Are you providing care for a loved one? According to Statistics Canada, you are not alone. There are over eight million Canadians providing unpaid care to loved ones.
Caring for the ones we love can be extremely rewarding, but it’s important for caregivers, and especially senior caregivers, to remember to take care of themselves as well.
“Through my interactions with residents, I get to know many senior caregivers and hear how rewarding it is for them to be able to care for their loved one, but it’s also challenging and can lead to burnout,” said Jennifer, a retirement counsellor at Kingsmere Retirement Residence.
It’s heartwarming that many seniors take on this important role and care for those they love. However, there are challenges that accompany caregiving. Caregivers often set aside their own needs to care for their loved one, putting them at a higher risk for physical and mental health challenges than paid caregivers. Many also face financial strain and stress. Given this combination of additional pressures, it is essential that senior caregivers receive support, too.
Need support? We’ve compiled a list of simple things you can do to keep yourself, and your loved ones, healthy and happy.
Take a break
It’s important to take regular breaks from caregiving to refresh and recharge physically and emotionally. Make it easy on relatives and friends who agree to help by having a list of tasks ready so they know how they can assist you. Don’t shy away from expressing your needs. Letting others share caregiving responsibilities lets them experience the gift of caregiving too. Make time for yourself and take a break from your regular routine. What are your favourite things to do? Soak in the tub, read a great book, catch up with a friend — give yourself permission to relax and engage in activities and interests you enjoy.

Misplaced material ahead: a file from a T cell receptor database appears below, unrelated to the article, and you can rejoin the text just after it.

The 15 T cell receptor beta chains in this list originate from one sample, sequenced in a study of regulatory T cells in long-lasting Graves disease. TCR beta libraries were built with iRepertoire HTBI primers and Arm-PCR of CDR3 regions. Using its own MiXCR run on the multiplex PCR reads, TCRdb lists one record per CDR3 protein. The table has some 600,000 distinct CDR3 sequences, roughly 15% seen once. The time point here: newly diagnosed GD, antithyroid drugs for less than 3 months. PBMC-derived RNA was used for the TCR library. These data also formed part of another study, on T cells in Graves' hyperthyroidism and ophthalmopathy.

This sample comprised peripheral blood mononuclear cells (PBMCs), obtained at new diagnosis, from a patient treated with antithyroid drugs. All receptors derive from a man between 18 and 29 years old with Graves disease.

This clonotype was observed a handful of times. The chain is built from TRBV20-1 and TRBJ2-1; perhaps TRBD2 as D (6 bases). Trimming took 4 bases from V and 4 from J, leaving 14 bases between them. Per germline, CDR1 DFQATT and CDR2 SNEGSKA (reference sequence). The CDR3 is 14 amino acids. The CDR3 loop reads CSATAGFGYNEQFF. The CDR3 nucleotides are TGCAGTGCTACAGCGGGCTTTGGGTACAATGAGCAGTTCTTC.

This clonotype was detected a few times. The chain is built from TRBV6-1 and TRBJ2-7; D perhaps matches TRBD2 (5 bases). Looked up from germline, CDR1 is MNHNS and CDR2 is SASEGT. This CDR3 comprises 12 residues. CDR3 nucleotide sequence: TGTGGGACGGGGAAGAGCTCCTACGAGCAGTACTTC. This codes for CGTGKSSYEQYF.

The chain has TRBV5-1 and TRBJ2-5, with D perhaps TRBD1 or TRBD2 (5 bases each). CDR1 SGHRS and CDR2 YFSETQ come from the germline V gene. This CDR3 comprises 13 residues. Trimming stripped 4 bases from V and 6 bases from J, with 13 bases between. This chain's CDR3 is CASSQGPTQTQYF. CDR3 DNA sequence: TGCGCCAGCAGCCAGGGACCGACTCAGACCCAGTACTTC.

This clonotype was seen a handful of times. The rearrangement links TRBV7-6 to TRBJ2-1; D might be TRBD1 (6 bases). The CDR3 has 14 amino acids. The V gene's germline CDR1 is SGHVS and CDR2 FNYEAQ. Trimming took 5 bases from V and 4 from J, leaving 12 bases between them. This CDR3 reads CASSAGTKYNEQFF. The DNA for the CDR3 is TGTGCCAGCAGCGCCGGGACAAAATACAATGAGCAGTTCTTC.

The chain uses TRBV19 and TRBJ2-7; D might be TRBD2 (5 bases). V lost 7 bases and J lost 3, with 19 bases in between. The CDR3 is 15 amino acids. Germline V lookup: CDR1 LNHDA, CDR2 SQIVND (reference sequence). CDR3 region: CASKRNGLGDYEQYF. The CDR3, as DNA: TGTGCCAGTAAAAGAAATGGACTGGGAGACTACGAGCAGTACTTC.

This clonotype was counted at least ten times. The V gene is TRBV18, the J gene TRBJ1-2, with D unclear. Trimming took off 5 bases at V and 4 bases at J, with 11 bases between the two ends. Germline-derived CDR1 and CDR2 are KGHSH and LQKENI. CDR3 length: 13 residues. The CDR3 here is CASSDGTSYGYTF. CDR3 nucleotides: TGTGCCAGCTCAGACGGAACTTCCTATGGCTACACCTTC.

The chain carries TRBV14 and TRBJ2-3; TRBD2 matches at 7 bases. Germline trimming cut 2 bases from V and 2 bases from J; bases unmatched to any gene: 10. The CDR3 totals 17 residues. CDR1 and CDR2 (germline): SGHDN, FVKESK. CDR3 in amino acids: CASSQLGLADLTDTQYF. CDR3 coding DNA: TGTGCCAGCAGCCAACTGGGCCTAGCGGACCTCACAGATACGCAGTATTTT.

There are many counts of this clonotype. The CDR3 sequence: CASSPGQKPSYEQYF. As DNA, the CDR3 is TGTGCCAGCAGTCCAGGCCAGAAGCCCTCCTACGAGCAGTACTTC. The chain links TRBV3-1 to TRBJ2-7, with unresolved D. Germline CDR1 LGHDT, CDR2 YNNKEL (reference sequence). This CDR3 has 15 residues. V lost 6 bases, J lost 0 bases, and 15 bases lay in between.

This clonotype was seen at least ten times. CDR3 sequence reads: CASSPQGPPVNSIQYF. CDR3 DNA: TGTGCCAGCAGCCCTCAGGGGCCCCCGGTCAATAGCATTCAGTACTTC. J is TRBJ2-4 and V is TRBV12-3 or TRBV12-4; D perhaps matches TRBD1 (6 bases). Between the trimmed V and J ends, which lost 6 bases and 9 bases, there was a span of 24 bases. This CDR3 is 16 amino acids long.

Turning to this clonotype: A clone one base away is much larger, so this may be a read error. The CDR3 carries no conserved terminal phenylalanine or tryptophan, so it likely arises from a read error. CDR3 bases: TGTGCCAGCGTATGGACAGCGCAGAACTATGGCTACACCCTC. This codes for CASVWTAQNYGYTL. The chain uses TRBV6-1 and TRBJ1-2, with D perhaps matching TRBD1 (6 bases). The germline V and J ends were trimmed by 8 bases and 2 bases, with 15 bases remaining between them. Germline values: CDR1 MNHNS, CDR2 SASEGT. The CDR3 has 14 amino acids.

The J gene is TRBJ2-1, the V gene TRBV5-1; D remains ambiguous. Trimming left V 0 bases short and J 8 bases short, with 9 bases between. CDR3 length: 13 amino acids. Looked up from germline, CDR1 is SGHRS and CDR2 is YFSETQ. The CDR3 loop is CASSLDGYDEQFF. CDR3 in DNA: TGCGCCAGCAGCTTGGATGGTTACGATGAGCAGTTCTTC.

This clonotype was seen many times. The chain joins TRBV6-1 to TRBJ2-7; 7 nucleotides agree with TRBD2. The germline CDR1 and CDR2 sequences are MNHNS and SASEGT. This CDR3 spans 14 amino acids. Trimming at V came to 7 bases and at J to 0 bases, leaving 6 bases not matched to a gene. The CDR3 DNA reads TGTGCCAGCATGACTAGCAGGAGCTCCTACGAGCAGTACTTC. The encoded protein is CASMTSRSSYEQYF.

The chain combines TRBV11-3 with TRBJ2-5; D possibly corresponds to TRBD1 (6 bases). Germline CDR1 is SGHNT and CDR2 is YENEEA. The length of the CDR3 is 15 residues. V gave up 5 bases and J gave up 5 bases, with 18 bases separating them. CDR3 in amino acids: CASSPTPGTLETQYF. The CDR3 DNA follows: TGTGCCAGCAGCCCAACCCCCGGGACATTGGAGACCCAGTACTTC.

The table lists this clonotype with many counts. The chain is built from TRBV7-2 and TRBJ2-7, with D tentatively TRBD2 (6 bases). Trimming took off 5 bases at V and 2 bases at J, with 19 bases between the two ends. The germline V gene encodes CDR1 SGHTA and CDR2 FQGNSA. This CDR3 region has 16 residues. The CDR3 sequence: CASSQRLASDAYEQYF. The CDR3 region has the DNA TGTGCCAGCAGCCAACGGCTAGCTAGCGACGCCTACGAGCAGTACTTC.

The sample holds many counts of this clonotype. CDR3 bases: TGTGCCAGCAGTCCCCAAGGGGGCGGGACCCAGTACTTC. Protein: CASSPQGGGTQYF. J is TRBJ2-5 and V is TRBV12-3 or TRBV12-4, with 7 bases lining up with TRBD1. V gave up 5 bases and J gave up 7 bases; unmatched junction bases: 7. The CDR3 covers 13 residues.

Consider Respite Care options such as Day Centres where they provide activities for seniors during the day, or Respite Care if you need to travel or take a well-deserved brake.
Ensure your needs are met
Taking care of yourself emotionally, physically and mentally is essential. Learn about the signs of caregiver burnout so you can recognize symptoms such as stress and exhaustion. Do your own self-assessment and ask yourself how you’re doing. “Just as we educate our team members—who are formal caregivers—through our wellness initiatives, senior caregivers also need to ensure that their basic needs are covered: eat well, stay hydrated, get a good night’s rest and exercise. We can’t take care of another person if we don’t first take care of ourselves,” Jennifer said.
Seek support from other caregivers
As a senior caregiver, it’s important to have your own network of personal support, and one of the best ways to build your network is through caregiver support groups. Typically, these are in-person and online groups of other caregivers where you can ask questions, share your challenges, learn coping strategies, and make new connections. Many groups are facilitated by experienced caregivers and offer guest speakers. In light of COVID-19, most senior caregiver support groups are now virtual. Marshall the goodwill of others by searching social media and the internet for a caregiver support group that speaks to you.
Consider retirement living
Caregiving is not easy. If you find you’re unable to continue providing the level of care needed, or you find the physical and emotional strain to be too much, it may be time to consider retirement living for you and your spouse.
“A retirement residence provides many benefits including a caring community of team members and other seniors, a safe environment with the necessary infection prevention and control practices, access to medical staff, along with ties to local community healthcare systems,” Jennifer said.
In a retirement residence, you won’t have to worry about grocery shopping, cooking, or home maintenance. And at a time when many social gatherings are being cancelled or restricted due to fears of exposure, residents in senior living can still enjoy the great company of peers and friends in a safe, physically-distanced environment.
Caregivers are guided by the heart to support loved ones. By practicing self-care, understanding and respecting personal caregiving limits, maintaining social connections and being realistic about one’s capabilities in the short and long-term, senior caregivers can continue to have the opportunity to serve the ones they love.